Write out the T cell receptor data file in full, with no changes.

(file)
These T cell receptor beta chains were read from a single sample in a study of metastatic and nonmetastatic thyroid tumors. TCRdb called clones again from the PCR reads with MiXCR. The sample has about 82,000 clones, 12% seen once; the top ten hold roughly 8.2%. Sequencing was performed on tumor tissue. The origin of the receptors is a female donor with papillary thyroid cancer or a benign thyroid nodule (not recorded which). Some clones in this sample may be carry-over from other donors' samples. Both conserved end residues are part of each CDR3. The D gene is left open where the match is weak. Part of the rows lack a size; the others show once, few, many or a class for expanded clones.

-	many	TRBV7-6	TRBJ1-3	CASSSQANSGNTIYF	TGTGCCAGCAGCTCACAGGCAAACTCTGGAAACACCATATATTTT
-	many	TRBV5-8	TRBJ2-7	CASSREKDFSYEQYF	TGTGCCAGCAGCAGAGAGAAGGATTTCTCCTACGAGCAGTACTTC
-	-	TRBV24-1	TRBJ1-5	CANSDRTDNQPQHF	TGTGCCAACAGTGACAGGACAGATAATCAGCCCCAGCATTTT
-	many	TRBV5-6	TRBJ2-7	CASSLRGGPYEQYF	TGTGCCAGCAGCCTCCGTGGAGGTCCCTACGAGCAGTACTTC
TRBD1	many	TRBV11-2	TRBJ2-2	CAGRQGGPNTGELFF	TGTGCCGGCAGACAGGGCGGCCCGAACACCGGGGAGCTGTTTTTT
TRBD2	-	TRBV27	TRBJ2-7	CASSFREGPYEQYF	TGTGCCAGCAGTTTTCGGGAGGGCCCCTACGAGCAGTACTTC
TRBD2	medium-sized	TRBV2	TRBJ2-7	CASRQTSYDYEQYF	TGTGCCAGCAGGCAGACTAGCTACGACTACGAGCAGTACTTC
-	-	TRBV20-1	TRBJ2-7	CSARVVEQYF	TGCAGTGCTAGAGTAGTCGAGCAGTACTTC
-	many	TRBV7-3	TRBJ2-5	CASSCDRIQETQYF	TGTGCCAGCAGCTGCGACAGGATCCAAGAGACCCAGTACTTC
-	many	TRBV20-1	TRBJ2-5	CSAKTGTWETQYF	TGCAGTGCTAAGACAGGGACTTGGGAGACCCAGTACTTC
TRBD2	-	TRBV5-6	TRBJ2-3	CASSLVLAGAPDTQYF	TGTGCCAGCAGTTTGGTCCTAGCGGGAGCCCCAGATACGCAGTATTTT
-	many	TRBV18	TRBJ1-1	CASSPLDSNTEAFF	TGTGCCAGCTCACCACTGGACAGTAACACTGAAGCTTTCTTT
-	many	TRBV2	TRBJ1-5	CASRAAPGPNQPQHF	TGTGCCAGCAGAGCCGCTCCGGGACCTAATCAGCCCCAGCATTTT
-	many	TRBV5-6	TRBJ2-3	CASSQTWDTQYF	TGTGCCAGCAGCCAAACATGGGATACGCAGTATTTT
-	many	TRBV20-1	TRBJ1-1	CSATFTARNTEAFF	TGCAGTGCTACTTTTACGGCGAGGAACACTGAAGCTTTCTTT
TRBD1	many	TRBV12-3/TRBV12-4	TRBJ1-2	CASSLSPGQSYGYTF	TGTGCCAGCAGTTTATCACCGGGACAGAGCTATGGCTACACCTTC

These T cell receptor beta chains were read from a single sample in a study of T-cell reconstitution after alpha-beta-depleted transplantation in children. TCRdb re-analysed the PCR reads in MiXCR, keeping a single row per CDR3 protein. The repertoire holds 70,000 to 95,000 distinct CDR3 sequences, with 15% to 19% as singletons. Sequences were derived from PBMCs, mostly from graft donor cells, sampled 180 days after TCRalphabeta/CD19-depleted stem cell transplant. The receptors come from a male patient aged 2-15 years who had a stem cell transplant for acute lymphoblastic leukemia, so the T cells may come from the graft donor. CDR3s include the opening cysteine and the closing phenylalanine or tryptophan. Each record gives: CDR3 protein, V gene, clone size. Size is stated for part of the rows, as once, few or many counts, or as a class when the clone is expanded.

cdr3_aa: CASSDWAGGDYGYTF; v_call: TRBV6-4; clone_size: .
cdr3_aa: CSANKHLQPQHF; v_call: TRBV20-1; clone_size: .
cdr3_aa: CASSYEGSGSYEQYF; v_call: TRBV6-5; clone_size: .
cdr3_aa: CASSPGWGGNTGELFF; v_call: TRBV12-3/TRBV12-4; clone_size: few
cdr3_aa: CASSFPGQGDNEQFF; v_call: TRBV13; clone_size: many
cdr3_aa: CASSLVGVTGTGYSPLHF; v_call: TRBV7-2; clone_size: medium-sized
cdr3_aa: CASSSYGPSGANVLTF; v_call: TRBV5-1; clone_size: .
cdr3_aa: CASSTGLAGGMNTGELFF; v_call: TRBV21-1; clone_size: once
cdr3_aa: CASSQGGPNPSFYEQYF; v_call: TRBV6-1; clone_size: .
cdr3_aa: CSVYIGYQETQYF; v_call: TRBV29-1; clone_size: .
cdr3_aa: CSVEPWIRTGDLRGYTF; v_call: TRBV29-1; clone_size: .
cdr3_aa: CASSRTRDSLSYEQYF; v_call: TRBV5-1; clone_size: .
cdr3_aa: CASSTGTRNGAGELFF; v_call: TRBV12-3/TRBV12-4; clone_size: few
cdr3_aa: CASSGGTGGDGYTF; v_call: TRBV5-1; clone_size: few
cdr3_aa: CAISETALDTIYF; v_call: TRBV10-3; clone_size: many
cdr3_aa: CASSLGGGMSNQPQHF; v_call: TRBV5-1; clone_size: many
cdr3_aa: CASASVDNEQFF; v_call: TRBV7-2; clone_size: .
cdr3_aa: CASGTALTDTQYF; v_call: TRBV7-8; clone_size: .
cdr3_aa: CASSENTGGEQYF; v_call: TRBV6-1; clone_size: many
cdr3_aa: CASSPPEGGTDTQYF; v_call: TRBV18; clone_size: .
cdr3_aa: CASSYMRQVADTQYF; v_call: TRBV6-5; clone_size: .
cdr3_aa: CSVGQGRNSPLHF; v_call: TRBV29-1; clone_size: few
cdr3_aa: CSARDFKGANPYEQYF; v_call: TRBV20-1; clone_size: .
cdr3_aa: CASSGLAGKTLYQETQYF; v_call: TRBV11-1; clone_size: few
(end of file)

These T cell receptor beta chains were read from a single sample in a study of metastatic and nonmetastatic thyroid tumors. TCRdb called clones again from the PCR reads with MiXCR. The sample has about 82,000 clones, 12% seen once; the top ten hold roughly 8.2%. Sequencing was performed on tumor tissue. The origin of the receptors is a female donor with papillary thyroid cancer or a benign thyroid nodule (not recorded which). Some clones in this sample may be carry-over from other donors' samples. Both conserved end residues are part of each CDR3. The D gene is left open where the match is weak. Part of the rows lack a size; the others show once, few, many or a class for expanded clones.

-	many	TRBV7-6	TRBJ1-3	CASSSQANSGNTIYF	TGTGCCAGCAGCTCACAGGCAAACTCTGGAAACACCATATATTTT
-	many	TRBV5-8	TRBJ2-7	CASSREKDFSYEQYF	TGTGCCAGCAGCAGAGAGAAGGATTTCTCCTACGAGCAGTACTTC
-	-	TRBV24-1	TRBJ1-5	CANSDRTDNQPQHF	TGTGCCAACAGTGACAGGACAGATAATCAGCCCCAGCATTTT
-	many	TRBV5-6	TRBJ2-7	CASSLRGGPYEQYF	TGTGCCAGCAGCCTCCGTGGAGGTCCCTACGAGCAGTACTTC
TRBD1	many	TRBV11-2	TRBJ2-2	CAGRQGGPNTGELFF	TGTGCCGGCAGACAGGGCGGCCCGAACACCGGGGAGCTGTTTTTT
TRBD2	-	TRBV27	TRBJ2-7	CASSFREGPYEQYF	TGTGCCAGCAGTTTTCGGGAGGGCCCCTACGAGCAGTACTTC
TRBD2	medium-sized	TRBV2	TRBJ2-7	CASRQTSYDYEQYF	TGTGCCAGCAGGCAGACTAGCTACGACTACGAGCAGTACTTC
-	-	TRBV20-1	TRBJ2-7	CSARVVEQYF	TGCAGTGCTAGAGTAGTCGAGCAGTACTTC
-	many	TRBV7-3	TRBJ2-5	CASSCDRIQETQYF	TGTGCCAGCAGCTGCGACAGGATCCAAGAGACCCAGTACTTC
-	many	TRBV20-1	TRBJ2-5	CSAKTGTWETQYF	TGCAGTGCTAAGACAGGGACTTGGGAGACCCAGTACTTC
TRBD2	-	TRBV5-6	TRBJ2-3	CASSLVLAGAPDTQYF	TGTGCCAGCAGTTTGGTCCTAGCGGGAGCCCCAGATACGCAGTATTTT
-	many	TRBV18	TRBJ1-1	CASSPLDSNTEAFF	TGTGCCAGCTCACCACTGGACAGTAACACTGAAGCTTTCTTT
-	many	TRBV2	TRBJ1-5	CASRAAPGPNQPQHF	TGTGCCAGCAGAGCCGCTCCGGGACCTAATCAGCCCCAGCATTTT
-	many	TRBV5-6	TRBJ2-3	CASSQTWDTQYF	TGTGCCAGCAGCCAAACATGGGATACGCAGTATTTT
-	many	TRBV20-1	TRBJ1-1	CSATFTARNTEAFF	TGCAGTGCTACTTTTACGGCGAGGAACACTGAAGCTTTCTTT
TRBD1	many	TRBV12-3/TRBV12-4	TRBJ1-2	CASSLSPGQSYGYTF	TGTGCCAGCAGTTTATCACCGGGACAGAGCTATGGCTACACCTTC

These T cell receptor beta chains were read from a single sample in a study of T-cell reconstitution after alpha-beta-depleted transplantation in children. TCRdb re-analysed the PCR reads in MiXCR, keeping a single row per CDR3 protein. The repertoire holds 70,000 to 95,000 distinct CDR3 sequences, with 15% to 19% as singletons. Sequences were derived from PBMCs, mostly from graft donor cells, sampled 180 days after TCRalphabeta/CD19-depleted stem cell transplant. The receptors come from a male patient aged 2-15 years who had a stem cell transplant for acute lymphoblastic leukemia, so the T cells may come from the graft donor. CDR3s include the opening cysteine and the closing phenylalanine or tryptophan. Each record gives: CDR3 protein, V gene, clone size. Size is stated for part of the rows, as once, few or many counts, or as a class when the clone is expanded.

cdr3_aa: CASSDWAGGDYGYTF; v_call: TRBV6-4; clone_size: .
cdr3_aa: CSANKHLQPQHF; v_call: TRBV20-1; clone_size: .
cdr3_aa: CASSYEGSGSYEQYF; v_call: TRBV6-5; clone_size: .
cdr3_aa: CASSPGWGGNTGELFF; v_call: TRBV12-3/TRBV12-4; clone_size: few
cdr3_aa: CASSFPGQGDNEQFF; v_call: TRBV13; clone_size: many
cdr3_aa: CASSLVGVTGTGYSPLHF; v_call: TRBV7-2; clone_size: medium-sized
cdr3_aa: CASSSYGPSGANVLTF; v_call: TRBV5-1; clone_size: .
cdr3_aa: CASSTGLAGGMNTGELFF; v_call: TRBV21-1; clone_size: once
cdr3_aa: CASSQGGPNPSFYEQYF; v_call: TRBV6-1; clone_size: .
cdr3_aa: CSVYIGYQETQYF; v_call: TRBV29-1; clone_size: .
cdr3_aa: CSVEPWIRTGDLRGYTF; v_call: TRBV29-1; clone_size: .
cdr3_aa: CASSRTRDSLSYEQYF; v_call: TRBV5-1; clone_size: .
cdr3_aa: CASSTGTRNGAGELFF; v_call: TRBV12-3/TRBV12-4; clone_size: few
cdr3_aa: CASSGGTGGDGYTF; v_call: TRBV5-1; clone_size: few
cdr3_aa: CAISETALDTIYF; v_call: TRBV10-3; clone_size: many
cdr3_aa: CASSLGGGMSNQPQHF; v_call: TRBV5-1; clone_size: many
cdr3_aa: CASASVDNEQFF; v_call: TRBV7-2; clone_size: .
cdr3_aa: CASGTALTDTQYF; v_call: TRBV7-8; clone_size: .
cdr3_aa: CASSENTGGEQYF; v_call: TRBV6-1; clone_size: many
cdr3_aa: CASSPPEGGTDTQYF; v_call: TRBV18; clone_size: .
cdr3_aa: CASSYMRQVADTQYF; v_call: TRBV6-5; clone_size: .
cdr3_aa: CSVGQGRNSPLHF; v_call: TRBV29-1; clone_size: few
cdr3_aa: CSARDFKGANPYEQYF; v_call: TRBV20-1; clone_size: .
cdr3_aa: CASSGLAGKTLYQETQYF; v_call: TRBV11-1; clone_size: few